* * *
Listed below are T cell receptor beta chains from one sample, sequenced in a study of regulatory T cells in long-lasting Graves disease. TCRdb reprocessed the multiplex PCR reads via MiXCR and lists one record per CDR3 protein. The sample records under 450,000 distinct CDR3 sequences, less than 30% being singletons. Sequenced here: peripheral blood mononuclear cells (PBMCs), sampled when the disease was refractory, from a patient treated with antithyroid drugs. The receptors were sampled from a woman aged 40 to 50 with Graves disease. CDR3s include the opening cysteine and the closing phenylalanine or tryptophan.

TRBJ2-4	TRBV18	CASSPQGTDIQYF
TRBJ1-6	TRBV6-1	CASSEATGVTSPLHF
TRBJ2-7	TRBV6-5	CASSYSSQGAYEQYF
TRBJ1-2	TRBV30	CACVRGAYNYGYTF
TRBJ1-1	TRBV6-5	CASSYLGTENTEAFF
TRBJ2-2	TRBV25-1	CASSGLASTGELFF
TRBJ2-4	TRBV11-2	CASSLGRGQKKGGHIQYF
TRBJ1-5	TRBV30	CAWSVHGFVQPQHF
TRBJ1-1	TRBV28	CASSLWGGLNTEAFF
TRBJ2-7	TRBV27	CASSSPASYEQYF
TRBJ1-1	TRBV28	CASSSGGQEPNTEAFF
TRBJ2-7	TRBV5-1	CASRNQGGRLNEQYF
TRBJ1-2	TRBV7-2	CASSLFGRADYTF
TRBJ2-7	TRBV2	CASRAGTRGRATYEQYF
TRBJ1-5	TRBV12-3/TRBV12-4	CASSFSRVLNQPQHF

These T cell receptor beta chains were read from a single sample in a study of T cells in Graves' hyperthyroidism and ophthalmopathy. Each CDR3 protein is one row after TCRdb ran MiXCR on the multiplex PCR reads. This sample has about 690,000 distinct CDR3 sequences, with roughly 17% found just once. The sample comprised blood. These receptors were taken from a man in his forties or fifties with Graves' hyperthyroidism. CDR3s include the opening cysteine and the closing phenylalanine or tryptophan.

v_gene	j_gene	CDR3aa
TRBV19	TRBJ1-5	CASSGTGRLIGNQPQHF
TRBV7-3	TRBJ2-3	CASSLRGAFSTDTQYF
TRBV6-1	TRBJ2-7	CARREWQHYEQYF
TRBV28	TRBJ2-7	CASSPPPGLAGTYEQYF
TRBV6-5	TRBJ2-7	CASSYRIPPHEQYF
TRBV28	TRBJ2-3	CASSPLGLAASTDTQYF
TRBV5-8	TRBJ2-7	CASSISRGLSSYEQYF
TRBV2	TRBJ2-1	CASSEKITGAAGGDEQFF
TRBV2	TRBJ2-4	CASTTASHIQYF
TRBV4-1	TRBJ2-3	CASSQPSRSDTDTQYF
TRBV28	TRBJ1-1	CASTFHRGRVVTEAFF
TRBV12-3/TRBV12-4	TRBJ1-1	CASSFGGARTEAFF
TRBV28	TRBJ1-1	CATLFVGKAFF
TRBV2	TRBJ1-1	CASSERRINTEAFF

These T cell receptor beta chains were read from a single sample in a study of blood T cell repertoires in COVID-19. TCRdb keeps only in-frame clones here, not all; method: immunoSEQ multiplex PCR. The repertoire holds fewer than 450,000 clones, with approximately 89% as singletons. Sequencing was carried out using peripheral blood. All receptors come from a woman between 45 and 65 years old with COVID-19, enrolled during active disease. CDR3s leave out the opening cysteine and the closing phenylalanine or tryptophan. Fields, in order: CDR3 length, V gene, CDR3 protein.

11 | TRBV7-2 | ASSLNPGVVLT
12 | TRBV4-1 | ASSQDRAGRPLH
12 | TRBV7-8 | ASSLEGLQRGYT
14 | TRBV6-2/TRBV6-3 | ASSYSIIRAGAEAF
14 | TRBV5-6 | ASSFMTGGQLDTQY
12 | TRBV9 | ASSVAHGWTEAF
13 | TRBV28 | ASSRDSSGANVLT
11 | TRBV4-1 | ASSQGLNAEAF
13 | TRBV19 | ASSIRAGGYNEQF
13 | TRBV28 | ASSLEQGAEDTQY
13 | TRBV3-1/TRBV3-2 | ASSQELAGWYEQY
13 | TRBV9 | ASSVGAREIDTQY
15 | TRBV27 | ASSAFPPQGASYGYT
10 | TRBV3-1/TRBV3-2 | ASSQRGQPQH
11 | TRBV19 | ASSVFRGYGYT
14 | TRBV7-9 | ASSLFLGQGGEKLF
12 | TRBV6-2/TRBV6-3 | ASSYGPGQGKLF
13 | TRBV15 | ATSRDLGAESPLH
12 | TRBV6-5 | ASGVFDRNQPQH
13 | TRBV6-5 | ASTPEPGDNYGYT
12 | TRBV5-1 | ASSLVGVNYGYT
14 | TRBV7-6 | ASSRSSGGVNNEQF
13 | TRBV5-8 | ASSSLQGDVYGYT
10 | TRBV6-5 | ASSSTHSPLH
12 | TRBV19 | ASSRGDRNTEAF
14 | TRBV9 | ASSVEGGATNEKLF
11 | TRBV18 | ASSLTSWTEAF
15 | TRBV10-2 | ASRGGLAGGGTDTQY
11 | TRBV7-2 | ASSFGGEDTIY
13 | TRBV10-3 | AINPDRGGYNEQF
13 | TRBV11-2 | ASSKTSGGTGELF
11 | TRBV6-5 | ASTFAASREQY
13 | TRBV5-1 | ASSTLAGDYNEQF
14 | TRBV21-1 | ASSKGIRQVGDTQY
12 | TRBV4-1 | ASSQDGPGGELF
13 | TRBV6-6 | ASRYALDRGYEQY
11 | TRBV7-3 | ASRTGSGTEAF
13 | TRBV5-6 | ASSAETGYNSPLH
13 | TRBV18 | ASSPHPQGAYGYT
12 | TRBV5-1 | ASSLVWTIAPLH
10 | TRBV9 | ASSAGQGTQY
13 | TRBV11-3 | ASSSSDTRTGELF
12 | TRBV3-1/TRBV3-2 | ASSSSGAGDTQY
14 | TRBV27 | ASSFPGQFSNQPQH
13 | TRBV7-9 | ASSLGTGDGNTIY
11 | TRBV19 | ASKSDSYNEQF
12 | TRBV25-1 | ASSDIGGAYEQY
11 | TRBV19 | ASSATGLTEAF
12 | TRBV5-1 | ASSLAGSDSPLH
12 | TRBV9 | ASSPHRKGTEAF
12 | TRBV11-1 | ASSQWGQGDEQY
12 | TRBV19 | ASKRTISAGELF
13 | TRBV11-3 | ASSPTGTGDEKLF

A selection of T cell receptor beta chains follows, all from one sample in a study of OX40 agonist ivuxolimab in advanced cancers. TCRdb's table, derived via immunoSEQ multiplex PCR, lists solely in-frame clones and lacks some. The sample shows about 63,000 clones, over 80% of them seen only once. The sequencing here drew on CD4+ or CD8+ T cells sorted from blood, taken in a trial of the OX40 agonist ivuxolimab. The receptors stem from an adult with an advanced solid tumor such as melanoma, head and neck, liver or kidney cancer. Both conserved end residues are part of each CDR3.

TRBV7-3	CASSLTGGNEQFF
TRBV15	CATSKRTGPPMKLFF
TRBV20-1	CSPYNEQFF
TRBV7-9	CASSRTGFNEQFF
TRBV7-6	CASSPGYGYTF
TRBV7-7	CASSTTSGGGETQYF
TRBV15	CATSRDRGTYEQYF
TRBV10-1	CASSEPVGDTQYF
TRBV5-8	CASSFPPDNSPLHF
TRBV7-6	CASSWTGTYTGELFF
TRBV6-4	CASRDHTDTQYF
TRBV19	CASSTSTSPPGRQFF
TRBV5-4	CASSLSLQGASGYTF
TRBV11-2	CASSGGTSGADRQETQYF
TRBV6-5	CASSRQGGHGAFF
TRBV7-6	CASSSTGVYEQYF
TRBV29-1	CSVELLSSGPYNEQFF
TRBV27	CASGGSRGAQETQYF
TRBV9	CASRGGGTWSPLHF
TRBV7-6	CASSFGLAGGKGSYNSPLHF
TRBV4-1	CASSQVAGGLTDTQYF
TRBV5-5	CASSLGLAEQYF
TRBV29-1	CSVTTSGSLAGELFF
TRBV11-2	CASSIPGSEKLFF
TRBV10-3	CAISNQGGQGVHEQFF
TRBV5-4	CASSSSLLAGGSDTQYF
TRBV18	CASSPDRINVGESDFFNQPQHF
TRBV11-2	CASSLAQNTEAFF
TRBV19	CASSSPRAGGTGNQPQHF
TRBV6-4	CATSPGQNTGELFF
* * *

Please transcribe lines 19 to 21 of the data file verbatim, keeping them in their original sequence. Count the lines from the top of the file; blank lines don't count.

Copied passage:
TRBV19	TRBJ1-5	CASSGTGRLIGNQPQHF
TRBV7-3	TRBJ2-3	CASSLRGAFSTDTQYF
TRBV6-1	TRBJ2-7	CARREWQHYEQYF